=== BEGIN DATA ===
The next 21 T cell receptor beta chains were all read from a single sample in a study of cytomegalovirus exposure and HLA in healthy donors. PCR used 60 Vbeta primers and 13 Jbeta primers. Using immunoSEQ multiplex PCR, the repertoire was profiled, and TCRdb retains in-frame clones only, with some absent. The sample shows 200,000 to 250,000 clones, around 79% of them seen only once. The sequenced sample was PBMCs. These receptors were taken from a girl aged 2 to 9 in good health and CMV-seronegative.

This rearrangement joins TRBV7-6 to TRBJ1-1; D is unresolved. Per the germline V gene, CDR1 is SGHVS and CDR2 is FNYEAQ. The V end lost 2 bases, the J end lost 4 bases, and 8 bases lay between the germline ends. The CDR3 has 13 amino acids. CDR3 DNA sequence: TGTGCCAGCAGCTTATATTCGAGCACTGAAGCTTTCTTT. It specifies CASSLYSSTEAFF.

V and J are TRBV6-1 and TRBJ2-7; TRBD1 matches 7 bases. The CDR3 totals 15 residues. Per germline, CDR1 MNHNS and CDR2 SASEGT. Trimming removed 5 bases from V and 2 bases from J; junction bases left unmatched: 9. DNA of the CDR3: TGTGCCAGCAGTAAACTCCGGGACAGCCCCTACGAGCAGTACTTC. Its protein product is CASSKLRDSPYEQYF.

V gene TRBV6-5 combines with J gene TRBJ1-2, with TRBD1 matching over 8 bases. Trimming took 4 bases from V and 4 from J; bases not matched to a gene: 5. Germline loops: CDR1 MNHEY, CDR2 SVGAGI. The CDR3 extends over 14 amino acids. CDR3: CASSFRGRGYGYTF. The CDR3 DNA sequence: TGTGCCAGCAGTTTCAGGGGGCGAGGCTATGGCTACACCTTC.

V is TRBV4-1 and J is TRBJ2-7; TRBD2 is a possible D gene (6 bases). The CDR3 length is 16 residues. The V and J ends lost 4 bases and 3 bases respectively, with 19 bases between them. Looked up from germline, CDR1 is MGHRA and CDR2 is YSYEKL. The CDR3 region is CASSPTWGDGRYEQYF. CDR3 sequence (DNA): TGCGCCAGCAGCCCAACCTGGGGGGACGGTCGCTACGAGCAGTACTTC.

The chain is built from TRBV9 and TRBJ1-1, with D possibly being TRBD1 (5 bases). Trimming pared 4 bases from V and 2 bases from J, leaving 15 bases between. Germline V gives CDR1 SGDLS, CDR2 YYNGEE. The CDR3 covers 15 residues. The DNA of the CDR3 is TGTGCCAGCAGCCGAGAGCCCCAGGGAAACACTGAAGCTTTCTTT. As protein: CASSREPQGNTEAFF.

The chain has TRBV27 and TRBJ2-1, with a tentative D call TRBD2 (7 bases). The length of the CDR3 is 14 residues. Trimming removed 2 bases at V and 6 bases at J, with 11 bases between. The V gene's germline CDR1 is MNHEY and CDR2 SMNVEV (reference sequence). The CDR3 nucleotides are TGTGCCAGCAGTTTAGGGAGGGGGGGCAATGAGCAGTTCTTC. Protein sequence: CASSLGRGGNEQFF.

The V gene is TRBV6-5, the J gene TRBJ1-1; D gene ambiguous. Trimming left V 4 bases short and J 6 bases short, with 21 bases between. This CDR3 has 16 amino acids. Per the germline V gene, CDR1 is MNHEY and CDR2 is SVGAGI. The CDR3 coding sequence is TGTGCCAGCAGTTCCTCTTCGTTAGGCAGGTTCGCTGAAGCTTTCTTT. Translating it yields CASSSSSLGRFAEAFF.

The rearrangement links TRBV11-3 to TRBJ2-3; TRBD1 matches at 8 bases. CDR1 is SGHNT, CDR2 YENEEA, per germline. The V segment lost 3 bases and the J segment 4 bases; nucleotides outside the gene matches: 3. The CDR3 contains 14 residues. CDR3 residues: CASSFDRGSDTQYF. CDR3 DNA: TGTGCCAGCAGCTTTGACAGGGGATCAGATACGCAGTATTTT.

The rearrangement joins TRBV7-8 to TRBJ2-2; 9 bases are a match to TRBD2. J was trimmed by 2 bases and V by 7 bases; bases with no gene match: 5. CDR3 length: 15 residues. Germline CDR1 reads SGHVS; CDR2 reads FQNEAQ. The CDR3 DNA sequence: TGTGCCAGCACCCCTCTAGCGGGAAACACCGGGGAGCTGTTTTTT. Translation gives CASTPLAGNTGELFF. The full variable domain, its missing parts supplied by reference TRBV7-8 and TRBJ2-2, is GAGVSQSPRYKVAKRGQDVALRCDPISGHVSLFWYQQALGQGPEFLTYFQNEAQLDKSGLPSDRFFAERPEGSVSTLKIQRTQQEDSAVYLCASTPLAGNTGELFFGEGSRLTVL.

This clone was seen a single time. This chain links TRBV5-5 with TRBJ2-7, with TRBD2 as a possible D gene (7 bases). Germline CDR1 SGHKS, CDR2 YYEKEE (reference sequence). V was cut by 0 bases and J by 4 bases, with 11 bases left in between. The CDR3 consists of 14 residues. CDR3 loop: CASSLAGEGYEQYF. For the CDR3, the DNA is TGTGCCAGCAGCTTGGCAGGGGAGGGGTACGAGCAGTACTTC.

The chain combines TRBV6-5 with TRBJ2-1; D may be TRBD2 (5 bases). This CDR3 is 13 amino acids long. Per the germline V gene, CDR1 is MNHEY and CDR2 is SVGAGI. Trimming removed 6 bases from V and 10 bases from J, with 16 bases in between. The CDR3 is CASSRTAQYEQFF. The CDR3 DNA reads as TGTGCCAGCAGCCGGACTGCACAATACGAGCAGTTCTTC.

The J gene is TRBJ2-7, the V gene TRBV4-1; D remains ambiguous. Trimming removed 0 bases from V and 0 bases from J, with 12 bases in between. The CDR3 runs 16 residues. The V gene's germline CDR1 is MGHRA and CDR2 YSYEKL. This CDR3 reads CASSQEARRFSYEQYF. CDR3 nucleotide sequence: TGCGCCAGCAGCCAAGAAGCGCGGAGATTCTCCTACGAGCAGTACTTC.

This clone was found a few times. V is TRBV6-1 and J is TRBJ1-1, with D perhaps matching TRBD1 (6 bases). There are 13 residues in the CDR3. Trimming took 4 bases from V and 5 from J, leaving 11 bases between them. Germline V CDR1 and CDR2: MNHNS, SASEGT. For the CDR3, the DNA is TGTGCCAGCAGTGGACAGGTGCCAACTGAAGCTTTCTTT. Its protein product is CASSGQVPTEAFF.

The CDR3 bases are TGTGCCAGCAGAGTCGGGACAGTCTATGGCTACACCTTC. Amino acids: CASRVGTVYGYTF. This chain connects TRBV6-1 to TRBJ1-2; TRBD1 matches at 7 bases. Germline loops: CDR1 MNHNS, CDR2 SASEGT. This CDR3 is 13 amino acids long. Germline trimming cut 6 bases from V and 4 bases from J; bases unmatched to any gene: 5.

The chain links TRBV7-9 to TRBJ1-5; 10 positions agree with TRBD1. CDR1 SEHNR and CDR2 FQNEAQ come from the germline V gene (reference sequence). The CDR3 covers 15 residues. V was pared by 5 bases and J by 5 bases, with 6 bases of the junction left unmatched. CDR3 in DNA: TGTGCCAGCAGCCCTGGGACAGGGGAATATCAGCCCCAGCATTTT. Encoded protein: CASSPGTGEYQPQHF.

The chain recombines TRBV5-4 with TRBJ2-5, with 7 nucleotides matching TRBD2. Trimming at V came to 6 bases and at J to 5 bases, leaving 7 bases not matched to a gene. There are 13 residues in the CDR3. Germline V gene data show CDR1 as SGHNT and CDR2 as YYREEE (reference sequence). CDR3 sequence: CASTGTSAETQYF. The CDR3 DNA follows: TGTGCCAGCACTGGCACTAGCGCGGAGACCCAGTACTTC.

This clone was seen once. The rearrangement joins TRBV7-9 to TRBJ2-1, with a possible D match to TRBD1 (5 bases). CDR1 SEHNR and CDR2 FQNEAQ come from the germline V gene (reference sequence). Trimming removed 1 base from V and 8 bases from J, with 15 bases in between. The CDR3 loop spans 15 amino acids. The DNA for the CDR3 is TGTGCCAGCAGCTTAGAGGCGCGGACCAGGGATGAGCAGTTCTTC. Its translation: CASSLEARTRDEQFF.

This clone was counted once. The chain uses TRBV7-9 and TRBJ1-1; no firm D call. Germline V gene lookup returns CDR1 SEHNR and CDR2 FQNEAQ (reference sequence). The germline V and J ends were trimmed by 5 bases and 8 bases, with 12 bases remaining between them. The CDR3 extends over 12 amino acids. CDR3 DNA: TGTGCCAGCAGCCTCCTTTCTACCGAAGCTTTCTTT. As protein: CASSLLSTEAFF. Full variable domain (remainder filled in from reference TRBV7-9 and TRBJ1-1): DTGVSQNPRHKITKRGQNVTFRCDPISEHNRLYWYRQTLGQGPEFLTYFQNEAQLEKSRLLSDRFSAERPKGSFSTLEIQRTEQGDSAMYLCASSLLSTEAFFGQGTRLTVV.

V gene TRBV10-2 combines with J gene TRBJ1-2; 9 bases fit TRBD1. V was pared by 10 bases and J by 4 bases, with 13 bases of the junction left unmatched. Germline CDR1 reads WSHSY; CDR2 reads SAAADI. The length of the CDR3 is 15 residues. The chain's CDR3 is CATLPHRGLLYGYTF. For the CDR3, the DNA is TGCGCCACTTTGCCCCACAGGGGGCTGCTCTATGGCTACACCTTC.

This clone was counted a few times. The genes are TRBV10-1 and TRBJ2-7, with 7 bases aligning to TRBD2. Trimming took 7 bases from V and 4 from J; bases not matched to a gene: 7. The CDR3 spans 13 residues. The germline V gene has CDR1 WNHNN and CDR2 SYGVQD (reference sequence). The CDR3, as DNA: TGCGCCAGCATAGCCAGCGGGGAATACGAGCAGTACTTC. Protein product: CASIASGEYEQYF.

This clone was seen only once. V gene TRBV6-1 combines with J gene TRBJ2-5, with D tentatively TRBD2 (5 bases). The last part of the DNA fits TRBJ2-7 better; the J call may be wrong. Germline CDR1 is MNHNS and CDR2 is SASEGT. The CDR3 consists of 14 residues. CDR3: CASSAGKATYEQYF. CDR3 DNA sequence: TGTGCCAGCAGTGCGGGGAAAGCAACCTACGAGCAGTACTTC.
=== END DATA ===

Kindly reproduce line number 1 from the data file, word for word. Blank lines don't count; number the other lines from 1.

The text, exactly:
The next 21 T cell receptor beta chains were all read from a single sample in a study of cytomegalovirus exposure and HLA in healthy donors. PCR used 60 Vbeta primers and 13 Jbeta primers. Using immunoSEQ multiplex PCR, the repertoire was profiled, and TCRdb retains in-frame clones only, with some absent. The sample shows 200,000 to 250,000 clones, around 79% of them seen only once. The sequenced sample was PBMCs. These receptors were taken from a girl aged 2 to 9 in good health and CMV-seronegative.